Dunn's white gum, White gum
Eucalyptus dunnii Maiden, Proc. Linn. Soc. New South Wales 30: 336 (1905).T: New South Wales. Acacia Creek, Macpherson Range, W. Dunn 88, 1 May 1905; holo NSW (3 sheets) [NSW 313318, NSW314312 & NSW313319]; fide Bean, A.R., Telopea 12(3): 312 (2009).
Tree to 50 m tall. Forming a lignotuber.Bark rough for up to 4 m then smooth; rough bark loose basal slabs or corky, grey or brown; smooth bark usually white to cream, with patches of yellow, grey or green, long ribbons often hanging from crown.Branchlets rarely glaucous.Juvenile growth (coppice or field seedlings to 50 cm): stem rounded or square in cross section, warty or smooth; juvenile leaves opposite, shortly petiolate at first, becoming sub-opposite for many pairs, orbicular to ovate to elliptical, 2.5–15 cm long, 1.8–11 cm wide, initially lobed at the base but eventually truncate, margin entire or crenulate, discolorous, green or grey-green; new growing tips slightly glaucous.Adult leaves alternate, petiole 1.5–4.5 cm long; blade lanceolate to falcate, 8–30 cm long, 1.5–4 cm wide, base tapering to petiole, concolorous or slightly discolorous, glossy, green, side-veins greater than 45° to midrib, moderately to densely reticulate, intramarginal vein parallel to and well removed from margin, oil glands mostly island.Inflorescence axillary unbranched, peduncles 0.7–1.6 cm long, buds 7 per umbel, pedicels 0.2–0.6 cm long. Mature buds ovoid, 0.6–0.7 cm long, 0.3–0.5 cm wide, green or rarely glaucous, smooth, scar present, operculum beaked or conical to rounded, stamens inflexed or irregularly flexed, anthers cuboid or cuneate, versatile, dorsifixed, dehiscing by longitudinal slits (non-confluent), style long, stigma blunt, locules 3 or 4, the placentae each with 4 vertical ovule rows. Flowers white.Fruit usually pedicellate, rarely sessile, (pedicels (0)0.2–0.5 cm long), cup-shaped, obconical, or hemispherical, 0.4–0.6 cm long, 0.5–0.9 cm wide, rarely glaucous, disc raised-convex to annular, or flat, valves 3 or 4, exserted.Seeds black or brown, 1.5–3 mm long, ovoid or flattened-ovoid, often pointed at one end, often lacunose, dorsal surface smooth or pitted, hilum ventral.Cultivated seedlings (measured at ca node 10): cotyledons bilobed; stems rounded in cross-section, slightly warty, sometimes glaucous; leaves shortly petiolate, opposite for at least 13 nodes, ovate or cordate, 5–7.5 cm long, 2.5–4.5 cm wide, base slightly lobed, margin entire or subcrenulate, apex pointed, discolorous, darker green above, becoming glossy.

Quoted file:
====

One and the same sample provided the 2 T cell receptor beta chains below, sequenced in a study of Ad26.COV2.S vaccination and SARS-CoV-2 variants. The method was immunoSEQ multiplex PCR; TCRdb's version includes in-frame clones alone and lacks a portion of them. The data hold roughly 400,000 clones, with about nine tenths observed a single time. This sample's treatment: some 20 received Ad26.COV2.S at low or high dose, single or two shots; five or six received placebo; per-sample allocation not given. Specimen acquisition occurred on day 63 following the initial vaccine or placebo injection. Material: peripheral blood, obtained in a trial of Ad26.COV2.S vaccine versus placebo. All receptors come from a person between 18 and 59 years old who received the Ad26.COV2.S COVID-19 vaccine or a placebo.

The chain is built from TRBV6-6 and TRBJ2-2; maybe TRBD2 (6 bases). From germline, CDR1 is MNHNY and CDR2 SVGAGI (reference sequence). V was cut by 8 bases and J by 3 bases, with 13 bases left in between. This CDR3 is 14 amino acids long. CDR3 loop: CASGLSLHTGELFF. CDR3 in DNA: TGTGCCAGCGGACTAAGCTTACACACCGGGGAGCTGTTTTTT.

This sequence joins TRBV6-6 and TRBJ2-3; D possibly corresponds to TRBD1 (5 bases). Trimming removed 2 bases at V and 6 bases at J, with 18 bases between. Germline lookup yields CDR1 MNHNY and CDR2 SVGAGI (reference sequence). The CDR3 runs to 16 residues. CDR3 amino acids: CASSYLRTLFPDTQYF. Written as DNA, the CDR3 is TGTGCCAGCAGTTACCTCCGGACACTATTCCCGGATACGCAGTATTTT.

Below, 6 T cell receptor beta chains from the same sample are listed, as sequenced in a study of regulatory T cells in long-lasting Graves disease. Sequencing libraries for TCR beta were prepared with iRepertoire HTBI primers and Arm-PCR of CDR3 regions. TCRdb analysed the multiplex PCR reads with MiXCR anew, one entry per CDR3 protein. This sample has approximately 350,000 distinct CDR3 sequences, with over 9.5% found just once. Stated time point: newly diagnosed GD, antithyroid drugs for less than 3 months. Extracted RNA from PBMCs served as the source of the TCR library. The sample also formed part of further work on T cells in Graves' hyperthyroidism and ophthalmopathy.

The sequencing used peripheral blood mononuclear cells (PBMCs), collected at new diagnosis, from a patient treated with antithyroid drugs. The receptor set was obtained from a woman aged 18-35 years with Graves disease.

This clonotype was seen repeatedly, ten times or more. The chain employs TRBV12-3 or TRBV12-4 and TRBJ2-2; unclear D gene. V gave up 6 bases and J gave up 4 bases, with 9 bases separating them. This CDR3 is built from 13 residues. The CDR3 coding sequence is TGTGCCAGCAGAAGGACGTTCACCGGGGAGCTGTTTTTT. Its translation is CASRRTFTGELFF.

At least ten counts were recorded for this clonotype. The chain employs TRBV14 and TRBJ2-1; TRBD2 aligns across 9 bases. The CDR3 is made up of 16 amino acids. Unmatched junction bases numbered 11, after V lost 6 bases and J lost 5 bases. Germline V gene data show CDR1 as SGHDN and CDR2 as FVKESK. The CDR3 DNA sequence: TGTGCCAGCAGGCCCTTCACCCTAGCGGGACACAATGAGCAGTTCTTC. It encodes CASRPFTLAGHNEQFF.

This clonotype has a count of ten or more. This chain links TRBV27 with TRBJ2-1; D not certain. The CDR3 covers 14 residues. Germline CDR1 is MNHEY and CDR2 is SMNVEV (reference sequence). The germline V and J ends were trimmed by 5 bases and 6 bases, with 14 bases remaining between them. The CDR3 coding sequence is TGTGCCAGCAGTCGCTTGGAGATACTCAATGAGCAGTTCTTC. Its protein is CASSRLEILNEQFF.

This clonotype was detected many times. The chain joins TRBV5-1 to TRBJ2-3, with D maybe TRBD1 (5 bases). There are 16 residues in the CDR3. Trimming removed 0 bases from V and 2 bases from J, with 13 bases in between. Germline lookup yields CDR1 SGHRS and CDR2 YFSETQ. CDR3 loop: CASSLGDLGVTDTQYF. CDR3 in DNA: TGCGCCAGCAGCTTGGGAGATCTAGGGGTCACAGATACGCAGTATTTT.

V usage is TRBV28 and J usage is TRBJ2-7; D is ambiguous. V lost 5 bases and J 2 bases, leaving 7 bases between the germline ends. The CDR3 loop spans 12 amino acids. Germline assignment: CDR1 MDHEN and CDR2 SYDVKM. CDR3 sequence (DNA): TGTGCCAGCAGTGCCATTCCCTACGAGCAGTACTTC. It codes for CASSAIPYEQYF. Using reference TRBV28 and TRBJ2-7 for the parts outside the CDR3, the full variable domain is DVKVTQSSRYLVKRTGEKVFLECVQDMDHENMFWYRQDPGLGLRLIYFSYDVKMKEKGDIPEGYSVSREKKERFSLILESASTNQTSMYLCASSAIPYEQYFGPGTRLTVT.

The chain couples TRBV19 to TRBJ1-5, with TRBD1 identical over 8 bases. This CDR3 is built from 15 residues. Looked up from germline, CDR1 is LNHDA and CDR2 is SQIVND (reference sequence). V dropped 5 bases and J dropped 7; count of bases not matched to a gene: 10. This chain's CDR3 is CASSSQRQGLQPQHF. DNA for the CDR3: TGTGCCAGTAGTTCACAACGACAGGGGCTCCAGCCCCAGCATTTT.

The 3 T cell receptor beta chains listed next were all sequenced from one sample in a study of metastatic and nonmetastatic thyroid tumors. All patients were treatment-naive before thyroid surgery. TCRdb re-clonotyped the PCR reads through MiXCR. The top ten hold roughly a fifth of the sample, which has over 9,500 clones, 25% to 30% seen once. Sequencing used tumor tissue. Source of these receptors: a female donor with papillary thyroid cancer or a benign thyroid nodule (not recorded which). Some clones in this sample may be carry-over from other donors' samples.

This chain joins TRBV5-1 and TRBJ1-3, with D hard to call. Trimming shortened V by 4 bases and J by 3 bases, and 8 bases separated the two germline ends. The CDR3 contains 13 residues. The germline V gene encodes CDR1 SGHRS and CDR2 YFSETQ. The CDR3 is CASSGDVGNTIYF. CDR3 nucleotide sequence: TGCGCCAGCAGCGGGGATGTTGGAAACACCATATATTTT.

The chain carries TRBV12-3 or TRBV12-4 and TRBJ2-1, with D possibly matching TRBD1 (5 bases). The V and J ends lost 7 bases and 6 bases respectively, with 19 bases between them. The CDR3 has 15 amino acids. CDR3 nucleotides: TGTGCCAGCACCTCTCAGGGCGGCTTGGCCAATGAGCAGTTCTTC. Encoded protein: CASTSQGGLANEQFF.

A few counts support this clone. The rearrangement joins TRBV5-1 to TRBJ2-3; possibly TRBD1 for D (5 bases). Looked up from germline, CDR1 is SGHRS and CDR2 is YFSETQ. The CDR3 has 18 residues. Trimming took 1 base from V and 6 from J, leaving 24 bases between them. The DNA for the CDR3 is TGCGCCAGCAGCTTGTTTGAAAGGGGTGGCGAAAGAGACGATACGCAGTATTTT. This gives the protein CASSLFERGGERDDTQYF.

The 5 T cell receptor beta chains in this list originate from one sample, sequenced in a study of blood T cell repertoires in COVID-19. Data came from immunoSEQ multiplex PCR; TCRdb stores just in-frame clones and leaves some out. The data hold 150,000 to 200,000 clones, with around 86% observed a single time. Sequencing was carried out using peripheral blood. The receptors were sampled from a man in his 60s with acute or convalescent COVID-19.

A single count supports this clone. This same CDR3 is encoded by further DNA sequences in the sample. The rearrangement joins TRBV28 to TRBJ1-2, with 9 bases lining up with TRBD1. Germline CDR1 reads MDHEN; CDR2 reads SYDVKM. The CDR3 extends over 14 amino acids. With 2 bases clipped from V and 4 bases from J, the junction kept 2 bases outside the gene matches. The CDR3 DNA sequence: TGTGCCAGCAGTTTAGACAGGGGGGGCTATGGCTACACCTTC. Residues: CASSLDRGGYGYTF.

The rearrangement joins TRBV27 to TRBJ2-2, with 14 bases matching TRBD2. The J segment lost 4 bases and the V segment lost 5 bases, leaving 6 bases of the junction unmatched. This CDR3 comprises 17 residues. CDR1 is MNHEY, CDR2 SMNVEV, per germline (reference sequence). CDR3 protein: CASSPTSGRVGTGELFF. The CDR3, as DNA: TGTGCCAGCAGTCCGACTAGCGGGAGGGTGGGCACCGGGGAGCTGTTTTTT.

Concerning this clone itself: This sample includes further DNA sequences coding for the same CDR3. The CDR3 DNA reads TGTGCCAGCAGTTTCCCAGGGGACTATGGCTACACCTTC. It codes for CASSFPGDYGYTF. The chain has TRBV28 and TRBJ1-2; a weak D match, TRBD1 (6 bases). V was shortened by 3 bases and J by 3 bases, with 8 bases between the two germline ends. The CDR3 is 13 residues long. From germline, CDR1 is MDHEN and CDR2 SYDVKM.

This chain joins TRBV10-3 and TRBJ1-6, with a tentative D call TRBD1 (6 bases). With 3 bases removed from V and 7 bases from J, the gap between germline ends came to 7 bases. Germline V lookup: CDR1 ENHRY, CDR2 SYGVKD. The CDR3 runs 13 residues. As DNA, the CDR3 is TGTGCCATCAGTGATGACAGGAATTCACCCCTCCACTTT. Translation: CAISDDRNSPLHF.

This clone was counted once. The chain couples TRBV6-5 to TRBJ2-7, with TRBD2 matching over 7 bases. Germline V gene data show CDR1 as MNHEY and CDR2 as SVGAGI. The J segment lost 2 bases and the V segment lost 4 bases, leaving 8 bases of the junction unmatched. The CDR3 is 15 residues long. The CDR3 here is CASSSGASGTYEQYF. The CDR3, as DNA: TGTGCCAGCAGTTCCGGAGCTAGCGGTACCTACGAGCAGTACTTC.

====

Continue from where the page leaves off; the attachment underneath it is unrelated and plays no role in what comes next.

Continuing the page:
Flowering time not recorded.
A medium-sized to very tall forest tree of restricted distribution from west of Coffs Harbour in the Nymboida and Border Ranges area north to far south-eastern Queensland, e.g. Mt Mitchell, Spicer's Gap, near Killarney and south of Canungra. It has rough bark up to 4 m m then smooth bark over most of the trunk and has grey-green juvenile leaves.Eucalyptus dunnii belongs in Eucalyptus subgenus Symphyomyrtus section Maidenaria, a large group of species more or less restricted to south-eastern Australia, characterised by bilobed cotyledons, simple axillary inflorescences, buds with two opercula, stamens with versatile anthers and flattened seeds with a ventral hilum. Within this section, E. dunnii belongs in series Bridgesianae having some basal rough bark, ovate, crenulate juvenile leaves opposite for many nodes, small ovoid buds in sevens, and small fruit with exserted valves. The other species in series Bridgesianae are E. bridgesiana, E. angophoroides and E. malacoxylon, which are wholly rough-barked with glaucous juvenile leaves (green to grey-green in E. dunnii) . E. dunnii may be confused with E. saligna, with which it may grow, but this latter species is easily distinguished by its strongly discolorous adult leaves.
Origin of Name
Eucalyptus dunnii: after William Dunn (flor.1860–1921). William Dunn was a forester with the Forestry Commision of New South Wales. He was a keen plant collector and collected the type specimen of the species named in his honour whilst he was stationed at Acacia Creek, in the far north-east of the state.